The United States should not be part of the ongoing civil war in Yemen and remain an "honest procurer," Chairman of the Joint Chiefs of Staff Gen. Joseph Dunford said.

Dunford said the United States is not a participant in the civil war in Yemen and is not supporting any one side in the conflict.

"My advice has been to support to continually Martin Griffiths," Dunford said, referring to the United Nations Special Envoy for Yemen.

Dunford explained that US military operations in Yemen are focused on defeating the Daesh and al-Qaeda terror groups. 

Meanwhile, the military relations between Washington and Riyadh have not been changed following the murder of Saudi journalist Jamal Khashoggi, Dunford stressed.

"Saudi Arabia is no different than any other country in a sense that the military-to-military relationship that we have with a given country is completely informed by our policy," Dunford told the Washington Post in an interview on Thursday. "And so, there’s been no change in our policy with regard to Saudi Arabia that is informed our military-to-military relationship to date."

Dunford added that if the US policy toward Saudi Arabia changes, then military-to-military relationship will change as well. However, he stressed that historically the relationship has been strong.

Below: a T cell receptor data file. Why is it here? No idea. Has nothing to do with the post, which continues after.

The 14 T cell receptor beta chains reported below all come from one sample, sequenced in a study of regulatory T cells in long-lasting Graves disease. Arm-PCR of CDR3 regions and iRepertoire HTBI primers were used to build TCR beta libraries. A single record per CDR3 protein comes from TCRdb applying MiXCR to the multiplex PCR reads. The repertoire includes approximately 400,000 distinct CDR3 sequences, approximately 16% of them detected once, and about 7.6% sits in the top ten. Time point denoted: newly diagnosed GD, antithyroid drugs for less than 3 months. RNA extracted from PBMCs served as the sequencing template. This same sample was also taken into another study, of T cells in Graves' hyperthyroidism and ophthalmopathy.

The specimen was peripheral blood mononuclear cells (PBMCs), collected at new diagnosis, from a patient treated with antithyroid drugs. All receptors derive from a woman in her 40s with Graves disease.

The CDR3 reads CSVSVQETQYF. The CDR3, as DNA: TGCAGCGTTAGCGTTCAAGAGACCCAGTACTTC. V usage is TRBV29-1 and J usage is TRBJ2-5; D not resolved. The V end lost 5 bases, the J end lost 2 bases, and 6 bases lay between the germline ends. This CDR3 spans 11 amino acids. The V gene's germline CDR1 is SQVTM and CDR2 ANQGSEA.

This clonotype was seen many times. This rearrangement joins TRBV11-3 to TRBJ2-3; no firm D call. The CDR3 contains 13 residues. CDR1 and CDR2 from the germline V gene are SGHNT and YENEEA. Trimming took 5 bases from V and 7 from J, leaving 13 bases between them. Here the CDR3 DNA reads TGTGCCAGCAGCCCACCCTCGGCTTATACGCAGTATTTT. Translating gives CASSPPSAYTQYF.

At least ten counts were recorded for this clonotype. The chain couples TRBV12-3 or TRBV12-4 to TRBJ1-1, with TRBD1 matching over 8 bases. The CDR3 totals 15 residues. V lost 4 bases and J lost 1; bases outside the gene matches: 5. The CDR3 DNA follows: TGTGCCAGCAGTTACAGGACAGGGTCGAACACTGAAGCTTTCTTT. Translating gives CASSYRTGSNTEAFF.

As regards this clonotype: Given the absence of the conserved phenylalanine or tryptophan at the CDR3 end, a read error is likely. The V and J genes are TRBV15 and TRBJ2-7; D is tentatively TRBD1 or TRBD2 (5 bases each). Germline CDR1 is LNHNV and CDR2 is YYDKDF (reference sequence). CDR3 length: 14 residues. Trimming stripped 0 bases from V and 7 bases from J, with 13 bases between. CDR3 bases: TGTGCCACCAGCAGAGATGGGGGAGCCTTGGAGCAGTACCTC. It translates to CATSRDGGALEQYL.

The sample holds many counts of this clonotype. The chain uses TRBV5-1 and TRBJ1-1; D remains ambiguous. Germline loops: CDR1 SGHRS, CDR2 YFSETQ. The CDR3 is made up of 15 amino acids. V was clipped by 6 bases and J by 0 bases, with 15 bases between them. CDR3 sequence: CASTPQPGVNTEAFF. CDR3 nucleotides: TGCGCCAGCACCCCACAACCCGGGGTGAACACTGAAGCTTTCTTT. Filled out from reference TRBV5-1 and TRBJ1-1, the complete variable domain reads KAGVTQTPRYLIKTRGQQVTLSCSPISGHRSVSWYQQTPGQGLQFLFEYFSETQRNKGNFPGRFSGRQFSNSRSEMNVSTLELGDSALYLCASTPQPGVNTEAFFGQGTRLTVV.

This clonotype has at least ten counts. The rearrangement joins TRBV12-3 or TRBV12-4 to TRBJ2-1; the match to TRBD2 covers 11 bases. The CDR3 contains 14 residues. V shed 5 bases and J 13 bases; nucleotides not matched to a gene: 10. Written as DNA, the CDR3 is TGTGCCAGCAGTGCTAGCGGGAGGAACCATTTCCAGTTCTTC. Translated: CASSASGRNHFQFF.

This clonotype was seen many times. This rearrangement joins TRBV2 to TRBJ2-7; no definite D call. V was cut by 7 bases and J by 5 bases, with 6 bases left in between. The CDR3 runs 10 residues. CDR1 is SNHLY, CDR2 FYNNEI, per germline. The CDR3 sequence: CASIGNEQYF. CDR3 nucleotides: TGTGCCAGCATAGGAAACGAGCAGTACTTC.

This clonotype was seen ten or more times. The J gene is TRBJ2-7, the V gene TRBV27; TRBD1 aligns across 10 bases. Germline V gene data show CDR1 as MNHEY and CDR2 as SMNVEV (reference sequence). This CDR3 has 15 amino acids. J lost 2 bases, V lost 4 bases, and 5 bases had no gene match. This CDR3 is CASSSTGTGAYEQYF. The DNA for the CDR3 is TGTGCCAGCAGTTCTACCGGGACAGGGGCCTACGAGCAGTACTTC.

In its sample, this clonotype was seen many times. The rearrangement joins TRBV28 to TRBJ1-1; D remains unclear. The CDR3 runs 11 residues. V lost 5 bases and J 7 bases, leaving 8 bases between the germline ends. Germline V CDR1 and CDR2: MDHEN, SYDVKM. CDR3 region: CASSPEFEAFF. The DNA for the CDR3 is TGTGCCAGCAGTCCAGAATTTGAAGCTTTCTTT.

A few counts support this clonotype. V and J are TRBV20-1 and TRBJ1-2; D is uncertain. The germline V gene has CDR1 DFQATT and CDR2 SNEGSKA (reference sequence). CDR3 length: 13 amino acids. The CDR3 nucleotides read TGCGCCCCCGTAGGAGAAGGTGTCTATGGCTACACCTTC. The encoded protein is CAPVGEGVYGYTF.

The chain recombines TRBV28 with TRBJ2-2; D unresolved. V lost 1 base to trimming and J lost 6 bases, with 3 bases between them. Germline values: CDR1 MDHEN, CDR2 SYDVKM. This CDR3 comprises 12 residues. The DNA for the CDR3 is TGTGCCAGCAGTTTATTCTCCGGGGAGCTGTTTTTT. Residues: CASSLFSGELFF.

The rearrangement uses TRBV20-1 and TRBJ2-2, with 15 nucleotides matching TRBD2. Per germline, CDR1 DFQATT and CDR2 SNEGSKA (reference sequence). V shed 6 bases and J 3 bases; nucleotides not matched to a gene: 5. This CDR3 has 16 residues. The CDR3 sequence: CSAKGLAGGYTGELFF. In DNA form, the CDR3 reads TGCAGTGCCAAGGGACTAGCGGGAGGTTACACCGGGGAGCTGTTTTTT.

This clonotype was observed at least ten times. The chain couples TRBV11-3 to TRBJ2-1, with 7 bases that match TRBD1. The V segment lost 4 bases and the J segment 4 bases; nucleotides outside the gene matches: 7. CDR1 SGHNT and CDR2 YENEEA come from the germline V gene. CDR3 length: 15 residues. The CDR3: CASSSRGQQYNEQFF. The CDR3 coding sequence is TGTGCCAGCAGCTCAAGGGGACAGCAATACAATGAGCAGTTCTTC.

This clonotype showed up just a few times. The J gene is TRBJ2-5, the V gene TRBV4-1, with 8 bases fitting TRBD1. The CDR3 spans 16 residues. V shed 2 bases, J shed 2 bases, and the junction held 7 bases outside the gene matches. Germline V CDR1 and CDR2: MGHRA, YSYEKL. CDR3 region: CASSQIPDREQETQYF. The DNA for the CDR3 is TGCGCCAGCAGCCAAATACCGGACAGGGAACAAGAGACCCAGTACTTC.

American lawmakers have urged to end US weapons sales to Saudi Arabia after the journalist’s killing at the Saudi Consulate in Turkey.

"I will not weigh in on whether or not we are going to do that because the military dimension in this case is but one of the considerations our nation is going to have to make when determining whether or not to continue to sell weapons to Saudi Arabia," he noted. "Most of the considerations are very important but they are not military considerations." 

President Donald Trump has said he will not stop arms sales to Saudi Arabia in response to the Washington Post columnist’s murder. Trump said such action would hurt the United States and give away large defense contracts to other countries, such as China and Russia.

Khashoggi went missing after entering the Saudi Consulate in Istanbul on October 2. After weeks of denials, the Saudi chief prosecutor admitted that the US-based columnist had been killed inside the diplomatic mission.